Now that social media clearly is a mainstream business activity, the pressure to demonstrate the impact and value of social media has greatly increased. As the resources and investment against social media and social business become meaningful line items in the budget, the game changes. Demonstrating business impact and value requires an understanding of the business model of the company or organization and how social media/business creates impact (e.g. change in awareness, increase in purchase consideration, increase in active advocates around an issue) in that environment. Measuring impact is more difficult than measuring audience or engagement. It often involves primary audience research so the price tag is higher.

This is a key struggle we face – will we continue to take the easy, less expensive, minimal-value-of-the-findings approach or we will take social media measurement to another level, focusing on outcomes, investing in audience research and applying rigorous analytics to get at meaning and insight? The imperative is clear, how we respond will be telling. 

A Final Turn to the Right

One of the key themes at this year’s AMEC measurement conference in Madrid was creating a bias toward action. The time to (just) talk about measurement is in the past, the time for action is now. I might suggest this goes double for social media measurement. Here are three areas we can address that will help make the leap from talk to action.Crossroads3

  1. Every social media initiative has a measurement plan. Let’s make this happen. Literally any social media initiative, program or activity should have a measurement plan defined before implementation begins. Start with writing social media objectives that are measurable. Align social media metrics with business KPIs. Select metrics across multiple dimensions – programmatic, channel-specific and business-level metrics, for example. Or perhaps paid, owned, earned and shared metrics if your program is integrated across these dimensions. Collect data. Assess performance against objectives. Rinse and repeat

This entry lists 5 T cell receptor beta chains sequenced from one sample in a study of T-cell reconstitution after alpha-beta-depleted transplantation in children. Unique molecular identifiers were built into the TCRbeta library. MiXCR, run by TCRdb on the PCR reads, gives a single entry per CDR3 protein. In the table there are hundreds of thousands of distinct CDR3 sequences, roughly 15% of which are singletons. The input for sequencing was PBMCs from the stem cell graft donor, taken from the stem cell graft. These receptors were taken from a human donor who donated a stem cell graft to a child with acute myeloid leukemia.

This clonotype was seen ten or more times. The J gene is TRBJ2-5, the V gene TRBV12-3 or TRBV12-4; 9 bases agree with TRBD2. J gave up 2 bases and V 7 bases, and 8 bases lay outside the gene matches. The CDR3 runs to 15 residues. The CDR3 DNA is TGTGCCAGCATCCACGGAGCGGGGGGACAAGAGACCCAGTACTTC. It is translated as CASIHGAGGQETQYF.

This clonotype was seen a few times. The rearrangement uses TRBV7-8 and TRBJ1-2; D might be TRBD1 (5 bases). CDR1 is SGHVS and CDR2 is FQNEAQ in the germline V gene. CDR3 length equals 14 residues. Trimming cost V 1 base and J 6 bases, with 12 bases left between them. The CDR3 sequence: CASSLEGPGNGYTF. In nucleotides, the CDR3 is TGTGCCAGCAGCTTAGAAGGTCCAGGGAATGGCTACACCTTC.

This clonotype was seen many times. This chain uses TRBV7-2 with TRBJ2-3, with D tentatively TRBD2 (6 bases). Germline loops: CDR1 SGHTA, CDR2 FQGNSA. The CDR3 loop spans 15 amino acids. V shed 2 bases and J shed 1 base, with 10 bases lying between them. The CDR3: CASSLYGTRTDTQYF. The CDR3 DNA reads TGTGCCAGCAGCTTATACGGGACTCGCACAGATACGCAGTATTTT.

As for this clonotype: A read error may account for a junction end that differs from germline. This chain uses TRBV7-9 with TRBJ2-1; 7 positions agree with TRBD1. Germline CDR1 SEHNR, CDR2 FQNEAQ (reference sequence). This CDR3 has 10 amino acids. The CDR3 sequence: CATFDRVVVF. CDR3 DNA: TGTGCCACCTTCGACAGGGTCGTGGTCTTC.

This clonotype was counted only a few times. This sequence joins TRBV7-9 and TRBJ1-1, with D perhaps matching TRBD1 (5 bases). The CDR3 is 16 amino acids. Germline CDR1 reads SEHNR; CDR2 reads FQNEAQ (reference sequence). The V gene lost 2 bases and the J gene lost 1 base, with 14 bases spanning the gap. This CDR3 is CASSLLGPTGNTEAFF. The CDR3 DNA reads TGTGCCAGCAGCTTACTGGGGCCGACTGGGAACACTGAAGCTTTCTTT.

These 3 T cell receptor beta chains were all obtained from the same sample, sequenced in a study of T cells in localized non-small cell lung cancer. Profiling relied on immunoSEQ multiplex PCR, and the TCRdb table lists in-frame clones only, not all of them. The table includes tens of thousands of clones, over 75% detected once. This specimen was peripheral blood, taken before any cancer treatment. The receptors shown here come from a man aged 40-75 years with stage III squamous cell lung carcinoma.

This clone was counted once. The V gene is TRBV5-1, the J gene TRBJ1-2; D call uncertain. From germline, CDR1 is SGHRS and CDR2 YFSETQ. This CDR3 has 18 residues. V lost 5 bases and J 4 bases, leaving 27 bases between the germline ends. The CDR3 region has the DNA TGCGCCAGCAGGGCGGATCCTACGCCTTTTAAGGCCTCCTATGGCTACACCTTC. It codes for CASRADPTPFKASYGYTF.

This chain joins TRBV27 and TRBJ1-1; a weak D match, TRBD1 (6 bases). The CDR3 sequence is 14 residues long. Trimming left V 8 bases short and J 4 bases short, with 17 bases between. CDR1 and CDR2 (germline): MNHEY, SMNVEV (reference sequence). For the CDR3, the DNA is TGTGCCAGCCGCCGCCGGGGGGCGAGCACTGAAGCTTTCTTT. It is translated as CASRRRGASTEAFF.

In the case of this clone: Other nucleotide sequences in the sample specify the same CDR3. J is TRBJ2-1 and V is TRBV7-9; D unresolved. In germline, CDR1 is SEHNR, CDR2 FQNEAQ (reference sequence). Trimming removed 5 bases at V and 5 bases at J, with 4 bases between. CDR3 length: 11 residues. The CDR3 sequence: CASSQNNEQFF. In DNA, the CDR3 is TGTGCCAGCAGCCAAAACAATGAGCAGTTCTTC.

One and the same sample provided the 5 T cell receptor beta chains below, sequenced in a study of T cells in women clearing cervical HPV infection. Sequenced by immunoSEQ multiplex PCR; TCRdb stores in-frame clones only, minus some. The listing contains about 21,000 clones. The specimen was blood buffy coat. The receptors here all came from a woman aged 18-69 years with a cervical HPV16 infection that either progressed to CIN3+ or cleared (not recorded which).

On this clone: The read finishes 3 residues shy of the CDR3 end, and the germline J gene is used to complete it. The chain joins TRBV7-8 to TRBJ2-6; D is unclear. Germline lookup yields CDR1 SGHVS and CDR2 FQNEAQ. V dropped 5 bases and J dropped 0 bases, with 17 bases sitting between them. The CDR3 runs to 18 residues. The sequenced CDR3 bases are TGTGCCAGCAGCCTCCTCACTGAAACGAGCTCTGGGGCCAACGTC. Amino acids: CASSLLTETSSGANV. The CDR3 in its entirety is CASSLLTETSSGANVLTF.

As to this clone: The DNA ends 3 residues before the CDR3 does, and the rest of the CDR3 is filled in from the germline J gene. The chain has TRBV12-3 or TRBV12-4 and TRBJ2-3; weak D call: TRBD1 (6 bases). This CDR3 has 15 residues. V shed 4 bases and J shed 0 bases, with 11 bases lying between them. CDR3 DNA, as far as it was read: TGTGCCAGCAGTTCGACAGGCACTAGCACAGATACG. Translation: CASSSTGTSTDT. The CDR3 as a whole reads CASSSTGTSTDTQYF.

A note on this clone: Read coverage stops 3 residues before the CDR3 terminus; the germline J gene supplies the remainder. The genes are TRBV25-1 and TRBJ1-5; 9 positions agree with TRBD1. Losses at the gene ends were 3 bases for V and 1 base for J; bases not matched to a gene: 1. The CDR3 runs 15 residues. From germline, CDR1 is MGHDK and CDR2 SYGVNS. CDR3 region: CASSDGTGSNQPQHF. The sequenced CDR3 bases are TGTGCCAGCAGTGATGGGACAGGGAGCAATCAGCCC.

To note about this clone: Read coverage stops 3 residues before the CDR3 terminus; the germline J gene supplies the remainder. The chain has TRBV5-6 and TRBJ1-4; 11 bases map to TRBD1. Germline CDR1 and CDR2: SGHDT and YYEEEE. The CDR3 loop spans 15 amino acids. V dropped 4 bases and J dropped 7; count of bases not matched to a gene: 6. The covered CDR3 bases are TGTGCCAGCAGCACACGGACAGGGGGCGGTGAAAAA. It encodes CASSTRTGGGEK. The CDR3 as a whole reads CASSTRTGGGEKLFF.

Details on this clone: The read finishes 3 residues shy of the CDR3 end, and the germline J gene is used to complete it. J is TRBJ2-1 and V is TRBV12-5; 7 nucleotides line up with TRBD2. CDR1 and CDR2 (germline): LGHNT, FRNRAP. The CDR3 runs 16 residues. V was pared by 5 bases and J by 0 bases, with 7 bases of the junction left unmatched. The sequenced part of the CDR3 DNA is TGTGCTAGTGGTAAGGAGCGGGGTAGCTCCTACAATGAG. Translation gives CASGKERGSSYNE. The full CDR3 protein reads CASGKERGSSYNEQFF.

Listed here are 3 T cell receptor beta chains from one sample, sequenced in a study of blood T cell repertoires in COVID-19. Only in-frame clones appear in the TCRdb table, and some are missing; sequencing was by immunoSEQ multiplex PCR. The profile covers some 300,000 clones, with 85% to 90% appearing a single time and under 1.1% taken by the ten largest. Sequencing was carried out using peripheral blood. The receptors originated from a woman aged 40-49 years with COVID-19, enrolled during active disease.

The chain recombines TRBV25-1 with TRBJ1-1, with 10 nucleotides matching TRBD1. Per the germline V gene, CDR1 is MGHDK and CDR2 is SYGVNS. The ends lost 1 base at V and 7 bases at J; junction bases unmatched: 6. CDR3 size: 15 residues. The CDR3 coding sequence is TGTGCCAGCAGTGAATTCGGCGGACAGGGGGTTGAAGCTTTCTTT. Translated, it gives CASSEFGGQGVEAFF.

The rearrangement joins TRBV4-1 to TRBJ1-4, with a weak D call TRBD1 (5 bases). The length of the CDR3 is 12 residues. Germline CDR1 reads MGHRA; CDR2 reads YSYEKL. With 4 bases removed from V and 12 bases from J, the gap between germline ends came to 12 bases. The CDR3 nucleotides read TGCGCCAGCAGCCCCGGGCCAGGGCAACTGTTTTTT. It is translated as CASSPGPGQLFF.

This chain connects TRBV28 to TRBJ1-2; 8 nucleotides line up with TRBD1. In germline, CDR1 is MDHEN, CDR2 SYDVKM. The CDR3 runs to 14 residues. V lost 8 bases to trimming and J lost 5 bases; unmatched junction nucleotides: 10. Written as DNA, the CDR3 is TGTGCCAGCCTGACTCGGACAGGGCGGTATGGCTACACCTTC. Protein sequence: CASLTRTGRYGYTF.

2. Take a stand on standards. An exciting cross-industry effort has produced a set of proposed standards for social media metrics. Adopting standard definitions and metrics for social media is an important stage of measurement maturity that other marketing disciplines like advertising and direct marketing have already reached.
  3. Understand, articulate & demonstrate business impact.  The heat is on to demonstrate how social media is helping drive the business or organization forward. We must do a better job of connecting the dots between business KPIs, social media objectives and social media metrics and measurement. In some cases, we want to go beyond understanding attitudinal and behavioral changes to understand the financial value of the impact created. Capturing the financial value of social media requires expertise, data, time and money. We would always like to measure impact, and when it makes sense, we may push further to attribute financial value.

It will be interesting to see what the next year in social media measurement brings. The move toward standardization alone should be fascinating to watch. I have tried to make the argument we are at a crossroads or inflection point in social media measurement maturity. What ‘worked’ for us in the past will not work in the future. We know the expectations. The great unknown is how we respond.